ROENTGEN RAY3

Wilhelm Konrad von Roentgen (1845-1923), professor of physics at the University of Wurzburg, Germany, was working late on the night of November 3, 1893, after all his assistants had left the laboratory. He noticed that a fluorescent surface near a cathode-ray tube was luminous, even though shielded from the direct light of the tube, which made him realize that invisible radiation could pass through substances that would block ordinary visible light. Roentgen named his find X-strahl (which in English is X-ray), the X representing an unknown quantity.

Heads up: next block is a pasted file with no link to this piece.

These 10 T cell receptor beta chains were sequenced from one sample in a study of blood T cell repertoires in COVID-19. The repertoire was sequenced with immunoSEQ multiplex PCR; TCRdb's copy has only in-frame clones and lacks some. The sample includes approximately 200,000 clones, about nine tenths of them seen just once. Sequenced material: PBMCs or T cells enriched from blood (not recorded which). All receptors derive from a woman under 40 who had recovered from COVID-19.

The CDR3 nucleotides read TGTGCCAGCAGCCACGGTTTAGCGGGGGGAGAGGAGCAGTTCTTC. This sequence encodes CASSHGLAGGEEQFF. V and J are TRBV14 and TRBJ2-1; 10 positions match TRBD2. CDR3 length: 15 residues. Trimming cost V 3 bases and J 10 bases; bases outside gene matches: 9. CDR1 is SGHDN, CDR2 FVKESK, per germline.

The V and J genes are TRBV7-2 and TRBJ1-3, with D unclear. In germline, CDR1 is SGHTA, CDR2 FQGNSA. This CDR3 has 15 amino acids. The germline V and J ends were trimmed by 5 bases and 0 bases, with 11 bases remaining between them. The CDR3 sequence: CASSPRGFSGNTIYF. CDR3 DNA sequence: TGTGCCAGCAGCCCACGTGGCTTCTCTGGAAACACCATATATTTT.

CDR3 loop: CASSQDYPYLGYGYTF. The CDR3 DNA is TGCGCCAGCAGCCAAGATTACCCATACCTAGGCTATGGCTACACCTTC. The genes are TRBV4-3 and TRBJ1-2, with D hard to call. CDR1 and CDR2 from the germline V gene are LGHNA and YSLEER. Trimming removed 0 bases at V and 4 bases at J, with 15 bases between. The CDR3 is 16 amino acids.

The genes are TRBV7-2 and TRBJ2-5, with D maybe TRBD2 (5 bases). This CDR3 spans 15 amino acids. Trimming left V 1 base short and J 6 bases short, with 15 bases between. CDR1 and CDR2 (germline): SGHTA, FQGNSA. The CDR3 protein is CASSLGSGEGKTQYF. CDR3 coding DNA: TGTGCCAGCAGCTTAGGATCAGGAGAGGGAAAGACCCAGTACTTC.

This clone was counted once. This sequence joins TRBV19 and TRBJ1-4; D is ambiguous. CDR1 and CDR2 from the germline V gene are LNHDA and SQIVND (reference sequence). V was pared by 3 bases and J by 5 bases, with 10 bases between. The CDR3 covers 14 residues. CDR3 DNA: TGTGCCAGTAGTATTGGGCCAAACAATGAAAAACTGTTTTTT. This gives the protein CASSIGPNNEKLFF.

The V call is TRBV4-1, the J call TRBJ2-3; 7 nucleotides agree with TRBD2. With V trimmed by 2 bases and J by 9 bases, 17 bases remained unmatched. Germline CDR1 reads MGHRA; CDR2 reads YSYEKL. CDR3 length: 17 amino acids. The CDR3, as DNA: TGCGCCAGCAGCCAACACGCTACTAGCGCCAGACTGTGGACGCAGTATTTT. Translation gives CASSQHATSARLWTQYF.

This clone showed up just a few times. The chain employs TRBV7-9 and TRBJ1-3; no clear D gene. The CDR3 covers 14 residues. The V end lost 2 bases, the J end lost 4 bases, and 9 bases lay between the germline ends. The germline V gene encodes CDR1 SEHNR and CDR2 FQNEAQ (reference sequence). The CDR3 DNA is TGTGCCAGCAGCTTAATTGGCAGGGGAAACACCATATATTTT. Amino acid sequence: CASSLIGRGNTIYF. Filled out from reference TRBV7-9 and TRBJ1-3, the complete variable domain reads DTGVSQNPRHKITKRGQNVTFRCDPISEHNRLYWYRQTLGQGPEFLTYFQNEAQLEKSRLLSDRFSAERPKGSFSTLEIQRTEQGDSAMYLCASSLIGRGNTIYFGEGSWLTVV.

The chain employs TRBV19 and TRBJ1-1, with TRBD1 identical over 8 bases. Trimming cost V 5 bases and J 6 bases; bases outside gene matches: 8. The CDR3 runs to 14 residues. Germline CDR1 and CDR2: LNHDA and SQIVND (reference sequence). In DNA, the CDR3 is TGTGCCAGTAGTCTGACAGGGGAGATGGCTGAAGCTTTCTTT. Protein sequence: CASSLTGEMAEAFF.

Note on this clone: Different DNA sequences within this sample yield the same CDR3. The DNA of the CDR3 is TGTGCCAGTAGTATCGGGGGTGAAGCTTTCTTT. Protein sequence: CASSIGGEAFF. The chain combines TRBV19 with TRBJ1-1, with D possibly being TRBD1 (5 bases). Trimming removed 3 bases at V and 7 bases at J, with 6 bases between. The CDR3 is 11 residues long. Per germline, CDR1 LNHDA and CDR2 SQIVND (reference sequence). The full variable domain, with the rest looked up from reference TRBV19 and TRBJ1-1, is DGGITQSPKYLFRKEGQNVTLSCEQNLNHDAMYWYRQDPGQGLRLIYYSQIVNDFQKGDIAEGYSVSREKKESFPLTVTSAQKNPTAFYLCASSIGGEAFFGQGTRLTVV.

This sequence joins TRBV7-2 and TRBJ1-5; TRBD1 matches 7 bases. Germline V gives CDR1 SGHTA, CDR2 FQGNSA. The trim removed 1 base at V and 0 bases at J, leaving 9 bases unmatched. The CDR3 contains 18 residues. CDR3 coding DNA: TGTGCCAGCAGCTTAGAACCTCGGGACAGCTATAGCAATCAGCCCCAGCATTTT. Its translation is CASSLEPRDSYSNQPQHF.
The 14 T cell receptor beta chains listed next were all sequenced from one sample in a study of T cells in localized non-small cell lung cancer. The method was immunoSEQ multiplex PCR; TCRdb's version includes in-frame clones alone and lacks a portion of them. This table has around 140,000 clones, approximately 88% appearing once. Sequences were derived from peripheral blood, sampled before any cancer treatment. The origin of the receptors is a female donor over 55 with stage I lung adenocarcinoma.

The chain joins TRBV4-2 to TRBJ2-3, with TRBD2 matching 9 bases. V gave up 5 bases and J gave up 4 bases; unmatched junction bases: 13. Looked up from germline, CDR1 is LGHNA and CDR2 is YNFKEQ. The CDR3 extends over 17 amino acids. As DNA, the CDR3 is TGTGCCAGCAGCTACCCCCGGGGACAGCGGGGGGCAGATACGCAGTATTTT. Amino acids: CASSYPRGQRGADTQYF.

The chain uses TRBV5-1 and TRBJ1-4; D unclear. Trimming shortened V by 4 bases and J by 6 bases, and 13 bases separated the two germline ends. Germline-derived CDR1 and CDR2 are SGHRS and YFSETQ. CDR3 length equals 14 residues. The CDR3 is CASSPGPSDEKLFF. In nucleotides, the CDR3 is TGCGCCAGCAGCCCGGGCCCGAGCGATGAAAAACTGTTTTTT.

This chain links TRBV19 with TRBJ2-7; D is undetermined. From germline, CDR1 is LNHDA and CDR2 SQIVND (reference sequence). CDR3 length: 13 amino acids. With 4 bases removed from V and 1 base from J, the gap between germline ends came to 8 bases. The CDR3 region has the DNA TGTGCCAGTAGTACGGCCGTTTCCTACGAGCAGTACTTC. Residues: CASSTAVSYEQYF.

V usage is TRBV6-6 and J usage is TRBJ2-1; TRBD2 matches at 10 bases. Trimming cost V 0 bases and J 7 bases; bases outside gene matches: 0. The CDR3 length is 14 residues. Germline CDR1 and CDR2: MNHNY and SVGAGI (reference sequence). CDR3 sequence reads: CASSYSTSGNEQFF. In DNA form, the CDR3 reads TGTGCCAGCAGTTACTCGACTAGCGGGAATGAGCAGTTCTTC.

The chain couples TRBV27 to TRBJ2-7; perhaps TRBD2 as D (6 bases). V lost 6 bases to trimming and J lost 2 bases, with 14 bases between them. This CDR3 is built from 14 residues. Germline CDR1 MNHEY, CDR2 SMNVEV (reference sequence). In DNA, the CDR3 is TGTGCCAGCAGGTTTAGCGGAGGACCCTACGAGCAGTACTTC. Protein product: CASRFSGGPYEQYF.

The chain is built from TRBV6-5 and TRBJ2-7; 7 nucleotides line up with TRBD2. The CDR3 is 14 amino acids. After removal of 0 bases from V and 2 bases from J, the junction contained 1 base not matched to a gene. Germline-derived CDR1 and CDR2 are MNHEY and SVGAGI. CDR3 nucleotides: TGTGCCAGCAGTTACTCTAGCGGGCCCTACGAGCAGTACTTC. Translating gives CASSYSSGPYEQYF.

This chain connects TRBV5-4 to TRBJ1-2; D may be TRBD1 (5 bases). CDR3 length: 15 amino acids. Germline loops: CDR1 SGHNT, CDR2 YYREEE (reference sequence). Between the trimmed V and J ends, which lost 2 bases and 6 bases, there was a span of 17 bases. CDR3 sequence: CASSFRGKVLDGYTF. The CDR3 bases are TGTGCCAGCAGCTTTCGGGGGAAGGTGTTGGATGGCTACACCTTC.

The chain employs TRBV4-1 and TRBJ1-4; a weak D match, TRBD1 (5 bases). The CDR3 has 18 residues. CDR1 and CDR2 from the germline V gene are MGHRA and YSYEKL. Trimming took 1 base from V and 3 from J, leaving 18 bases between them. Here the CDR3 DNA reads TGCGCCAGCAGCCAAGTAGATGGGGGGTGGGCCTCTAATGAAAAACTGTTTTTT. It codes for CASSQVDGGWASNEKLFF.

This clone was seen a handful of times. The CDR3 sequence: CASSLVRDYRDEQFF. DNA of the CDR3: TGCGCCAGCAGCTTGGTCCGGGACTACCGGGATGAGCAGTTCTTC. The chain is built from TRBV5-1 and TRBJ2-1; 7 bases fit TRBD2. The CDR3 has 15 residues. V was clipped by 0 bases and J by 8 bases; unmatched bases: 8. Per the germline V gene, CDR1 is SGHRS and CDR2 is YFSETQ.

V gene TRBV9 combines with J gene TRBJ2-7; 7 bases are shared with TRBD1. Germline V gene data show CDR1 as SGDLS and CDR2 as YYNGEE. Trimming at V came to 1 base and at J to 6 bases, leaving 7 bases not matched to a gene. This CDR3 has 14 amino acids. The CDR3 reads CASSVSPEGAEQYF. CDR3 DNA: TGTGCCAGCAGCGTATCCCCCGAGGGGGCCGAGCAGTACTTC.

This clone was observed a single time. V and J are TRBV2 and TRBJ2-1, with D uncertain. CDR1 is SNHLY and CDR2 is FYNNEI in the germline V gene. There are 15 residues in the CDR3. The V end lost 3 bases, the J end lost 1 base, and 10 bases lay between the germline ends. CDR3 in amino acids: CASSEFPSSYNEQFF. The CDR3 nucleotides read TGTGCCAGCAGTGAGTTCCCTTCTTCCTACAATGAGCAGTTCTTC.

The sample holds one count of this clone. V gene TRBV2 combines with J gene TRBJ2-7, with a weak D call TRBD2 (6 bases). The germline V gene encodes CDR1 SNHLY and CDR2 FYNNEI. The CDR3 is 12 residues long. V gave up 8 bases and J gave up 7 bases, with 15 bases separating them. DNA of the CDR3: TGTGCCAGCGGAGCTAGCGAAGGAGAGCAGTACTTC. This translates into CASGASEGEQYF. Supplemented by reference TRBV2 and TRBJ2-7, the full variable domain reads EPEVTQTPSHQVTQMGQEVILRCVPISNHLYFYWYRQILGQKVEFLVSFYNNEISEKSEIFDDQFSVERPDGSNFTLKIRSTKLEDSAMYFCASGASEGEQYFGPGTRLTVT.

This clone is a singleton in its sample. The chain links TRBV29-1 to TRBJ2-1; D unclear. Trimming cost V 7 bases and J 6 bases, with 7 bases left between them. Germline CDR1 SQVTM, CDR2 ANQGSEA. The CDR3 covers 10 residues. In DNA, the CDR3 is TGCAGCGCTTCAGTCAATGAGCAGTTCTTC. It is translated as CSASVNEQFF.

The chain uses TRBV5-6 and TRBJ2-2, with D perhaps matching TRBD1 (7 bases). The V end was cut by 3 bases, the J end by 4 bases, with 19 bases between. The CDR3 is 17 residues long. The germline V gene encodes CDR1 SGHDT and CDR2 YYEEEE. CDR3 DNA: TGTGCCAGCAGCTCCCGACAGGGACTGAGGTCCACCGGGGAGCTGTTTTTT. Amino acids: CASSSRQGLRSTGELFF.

In 1901, Roentgen became the first Nobel Prize winner in physics. Roentgen’s discovery of the electromagnetic rays of very short wavelength was invaluable in medicine, science, and the arts because they could penetrate human flesh as well as various thicknesses of many other things. The X-ray is possibly the medical profession’s most important and useful tool in the diagnosis and cure of disease. Roentgen reportedly made no personal profit through his remarkable discovery.